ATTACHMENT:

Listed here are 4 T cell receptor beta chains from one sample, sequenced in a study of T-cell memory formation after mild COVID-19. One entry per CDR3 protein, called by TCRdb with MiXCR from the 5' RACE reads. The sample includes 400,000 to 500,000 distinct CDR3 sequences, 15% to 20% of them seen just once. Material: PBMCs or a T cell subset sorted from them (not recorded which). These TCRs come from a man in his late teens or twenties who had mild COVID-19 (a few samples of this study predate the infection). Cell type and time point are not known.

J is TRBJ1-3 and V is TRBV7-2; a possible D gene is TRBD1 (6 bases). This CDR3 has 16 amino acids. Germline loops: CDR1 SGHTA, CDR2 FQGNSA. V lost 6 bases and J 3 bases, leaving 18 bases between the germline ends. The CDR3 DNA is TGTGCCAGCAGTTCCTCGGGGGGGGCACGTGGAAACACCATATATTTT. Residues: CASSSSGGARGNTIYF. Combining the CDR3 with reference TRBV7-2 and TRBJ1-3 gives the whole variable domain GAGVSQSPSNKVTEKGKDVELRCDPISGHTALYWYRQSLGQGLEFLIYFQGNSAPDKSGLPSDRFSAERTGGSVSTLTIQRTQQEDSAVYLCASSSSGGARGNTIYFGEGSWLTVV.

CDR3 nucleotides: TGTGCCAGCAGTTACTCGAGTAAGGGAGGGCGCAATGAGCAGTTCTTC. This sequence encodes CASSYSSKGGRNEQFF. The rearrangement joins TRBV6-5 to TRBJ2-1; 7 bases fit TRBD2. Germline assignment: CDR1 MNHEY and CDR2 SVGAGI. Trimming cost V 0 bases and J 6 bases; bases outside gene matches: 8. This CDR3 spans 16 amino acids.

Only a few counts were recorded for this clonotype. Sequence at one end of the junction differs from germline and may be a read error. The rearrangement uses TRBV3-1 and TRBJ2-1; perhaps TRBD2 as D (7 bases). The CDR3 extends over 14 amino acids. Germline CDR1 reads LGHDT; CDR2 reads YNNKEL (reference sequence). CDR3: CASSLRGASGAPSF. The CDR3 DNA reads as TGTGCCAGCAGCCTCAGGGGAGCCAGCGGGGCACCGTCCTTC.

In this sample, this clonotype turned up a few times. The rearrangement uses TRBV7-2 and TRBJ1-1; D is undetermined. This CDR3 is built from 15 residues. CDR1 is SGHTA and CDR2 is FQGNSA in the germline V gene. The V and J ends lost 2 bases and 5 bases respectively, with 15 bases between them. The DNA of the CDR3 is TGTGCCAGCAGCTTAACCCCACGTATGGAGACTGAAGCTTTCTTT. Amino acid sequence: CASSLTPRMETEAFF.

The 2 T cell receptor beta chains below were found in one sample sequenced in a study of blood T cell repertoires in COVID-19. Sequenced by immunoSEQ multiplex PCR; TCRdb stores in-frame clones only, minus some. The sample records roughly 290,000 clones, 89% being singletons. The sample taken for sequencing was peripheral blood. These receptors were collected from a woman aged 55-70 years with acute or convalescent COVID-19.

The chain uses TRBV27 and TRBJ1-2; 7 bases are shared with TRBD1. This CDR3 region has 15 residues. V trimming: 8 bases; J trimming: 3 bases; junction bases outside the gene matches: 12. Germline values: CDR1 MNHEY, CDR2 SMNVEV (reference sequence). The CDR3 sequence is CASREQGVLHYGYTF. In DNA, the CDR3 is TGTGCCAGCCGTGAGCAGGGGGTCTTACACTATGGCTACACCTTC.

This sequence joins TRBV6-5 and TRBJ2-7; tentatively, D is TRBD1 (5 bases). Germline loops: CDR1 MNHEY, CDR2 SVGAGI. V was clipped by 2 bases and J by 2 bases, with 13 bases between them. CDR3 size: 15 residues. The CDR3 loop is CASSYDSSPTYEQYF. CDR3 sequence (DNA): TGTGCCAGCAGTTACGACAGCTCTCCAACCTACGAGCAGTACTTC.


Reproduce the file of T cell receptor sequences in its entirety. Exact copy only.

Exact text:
Listed here are 4 T cell receptor beta chains from one sample, sequenced in a study of T-cell memory formation after mild COVID-19. One entry per CDR3 protein, called by TCRdb with MiXCR from the 5' RACE reads. The sample includes 400,000 to 500,000 distinct CDR3 sequences, 15% to 20% of them seen just once. Material: PBMCs or a T cell subset sorted from them (not recorded which). These TCRs come from a man in his late teens or twenties who had mild COVID-19 (a few samples of this study predate the infection). Cell type and time point are not known.

J is TRBJ1-3 and V is TRBV7-2; a possible D gene is TRBD1 (6 bases). This CDR3 has 16 amino acids. Germline loops: CDR1 SGHTA, CDR2 FQGNSA. V lost 6 bases and J 3 bases, leaving 18 bases between the germline ends. The CDR3 DNA is TGTGCCAGCAGTTCCTCGGGGGGGGCACGTGGAAACACCATATATTTT. Residues: CASSSSGGARGNTIYF. Combining the CDR3 with reference TRBV7-2 and TRBJ1-3 gives the whole variable domain GAGVSQSPSNKVTEKGKDVELRCDPISGHTALYWYRQSLGQGLEFLIYFQGNSAPDKSGLPSDRFSAERTGGSVSTLTIQRTQQEDSAVYLCASSSSGGARGNTIYFGEGSWLTVV.

CDR3 nucleotides: TGTGCCAGCAGTTACTCGAGTAAGGGAGGGCGCAATGAGCAGTTCTTC. This sequence encodes CASSYSSKGGRNEQFF. The rearrangement joins TRBV6-5 to TRBJ2-1; 7 bases fit TRBD2. Germline assignment: CDR1 MNHEY and CDR2 SVGAGI. Trimming cost V 0 bases and J 6 bases; bases outside gene matches: 8. This CDR3 spans 16 amino acids.

Only a few counts were recorded for this clonotype. Sequence at one end of the junction differs from germline and may be a read error. The rearrangement uses TRBV3-1 and TRBJ2-1; perhaps TRBD2 as D (7 bases). The CDR3 extends over 14 amino acids. Germline CDR1 reads LGHDT; CDR2 reads YNNKEL (reference sequence). CDR3: CASSLRGASGAPSF. The CDR3 DNA reads as TGTGCCAGCAGCCTCAGGGGAGCCAGCGGGGCACCGTCCTTC.

In this sample, this clonotype turned up a few times. The rearrangement uses TRBV7-2 and TRBJ1-1; D is undetermined. This CDR3 is built from 15 residues. CDR1 is SGHTA and CDR2 is FQGNSA in the germline V gene. The V and J ends lost 2 bases and 5 bases respectively, with 15 bases between them. The DNA of the CDR3 is TGTGCCAGCAGCTTAACCCCACGTATGGAGACTGAAGCTTTCTTT. Amino acid sequence: CASSLTPRMETEAFF.

The 2 T cell receptor beta chains below were found in one sample sequenced in a study of blood T cell repertoires in COVID-19. Sequenced by immunoSEQ multiplex PCR; TCRdb stores in-frame clones only, minus some. The sample records roughly 290,000 clones, 89% being singletons. The sample taken for sequencing was peripheral blood. These receptors were collected from a woman aged 55-70 years with acute or convalescent COVID-19.

The chain uses TRBV27 and TRBJ1-2; 7 bases are shared with TRBD1. This CDR3 region has 15 residues. V trimming: 8 bases; J trimming: 3 bases; junction bases outside the gene matches: 12. Germline values: CDR1 MNHEY, CDR2 SMNVEV (reference sequence). The CDR3 sequence is CASREQGVLHYGYTF. In DNA, the CDR3 is TGTGCCAGCCGTGAGCAGGGGGTCTTACACTATGGCTACACCTTC.

This sequence joins TRBV6-5 and TRBJ2-7; tentatively, D is TRBD1 (5 bases). Germline loops: CDR1 MNHEY, CDR2 SVGAGI. V was clipped by 2 bases and J by 2 bases, with 13 bases between them. CDR3 size: 15 residues. The CDR3 loop is CASSYDSSPTYEQYF. CDR3 sequence (DNA): TGTGCCAGCAGTTACGACAGCTCTCCAACCTACGAGCAGTACTTC.